On a cold, clear morning, the calls of birds seem almost crystalline. To say nothing of the whistle of a westbound freight…
Sound, like the rest of the weather, is out of the east: plow trucks, slow-moving trains, a dog barking on and on at the falling snow.
As daylight gathers, the sky goes from white to gray. A train whistle trailed by its rumble of freight. The distant propellers of a plane.
The last of the snow is gone, and the moss that lay under it for a week looks greener than ever. A distant train horn blows a minor chord.
Sunny, warm, and quiet except for the distant wail of a locomotive, a phoebe calling at the woods’ edge, a cricket, the rustling of leaves.
Warm and humid. The smell of liquid fertilizer drifts up from the valley to the east, and from the west, the sound of trains.
Three deer graze in the meadow, ears and tails flapping to keep off the flies. From the valley, a steam locomotive’s lonesome wail.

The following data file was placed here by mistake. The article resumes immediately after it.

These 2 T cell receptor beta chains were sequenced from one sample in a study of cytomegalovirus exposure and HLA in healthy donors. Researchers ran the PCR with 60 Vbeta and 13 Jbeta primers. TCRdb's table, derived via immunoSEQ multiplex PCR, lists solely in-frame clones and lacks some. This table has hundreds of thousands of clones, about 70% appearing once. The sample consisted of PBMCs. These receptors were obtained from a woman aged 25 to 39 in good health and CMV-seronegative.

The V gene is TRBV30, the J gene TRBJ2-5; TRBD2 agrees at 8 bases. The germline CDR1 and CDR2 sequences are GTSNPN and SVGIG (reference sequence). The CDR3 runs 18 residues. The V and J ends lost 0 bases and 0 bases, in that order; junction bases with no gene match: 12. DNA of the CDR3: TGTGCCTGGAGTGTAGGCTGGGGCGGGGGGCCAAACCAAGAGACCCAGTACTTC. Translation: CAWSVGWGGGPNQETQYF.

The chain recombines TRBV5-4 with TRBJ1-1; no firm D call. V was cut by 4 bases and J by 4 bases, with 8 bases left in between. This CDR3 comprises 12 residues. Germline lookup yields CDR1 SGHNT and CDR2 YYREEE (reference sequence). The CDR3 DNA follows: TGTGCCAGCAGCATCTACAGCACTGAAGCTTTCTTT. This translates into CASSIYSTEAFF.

At first light, the wild cries of tundra swans pour down through the clouds. Then silence. The rumbling labor of an east-bound freight.
Out of the dense fog, the too-fast-to-count taps of a woodpecker drumming for the music of it. He pauses to let a train whistle blow.
The sound of the wind up on the ridge mingles with the sound of trains in the valley until it’s almost impossible to tell them apart.
A flat-gray sky. Train whistles and quarry noise travel up the hollow, accompanying two overlapped umbrellas, one black, one white.
The blear isn’t just in my eyes; the distance dissolves into a thin mist which the weak sun can’t burn off. A train’s dispassionate wail.
In one and the same moment, the howl of an accelerating speedbike, a train whistle, and the quiet anxious calling of a nuthatch to its mate.
The sun glimmers through thin clouds, backlighting the green lilac and the sideways-blowing snow. The wail of a freight train on the wind.
An agitated Carolina wren progresses from between-station radio static noises to musical chirps, then silence. A freight train wails.
We don’t hear much from the highway these days. What I hear: Canada geese off to the north, a train whistle, two kinds of crickets.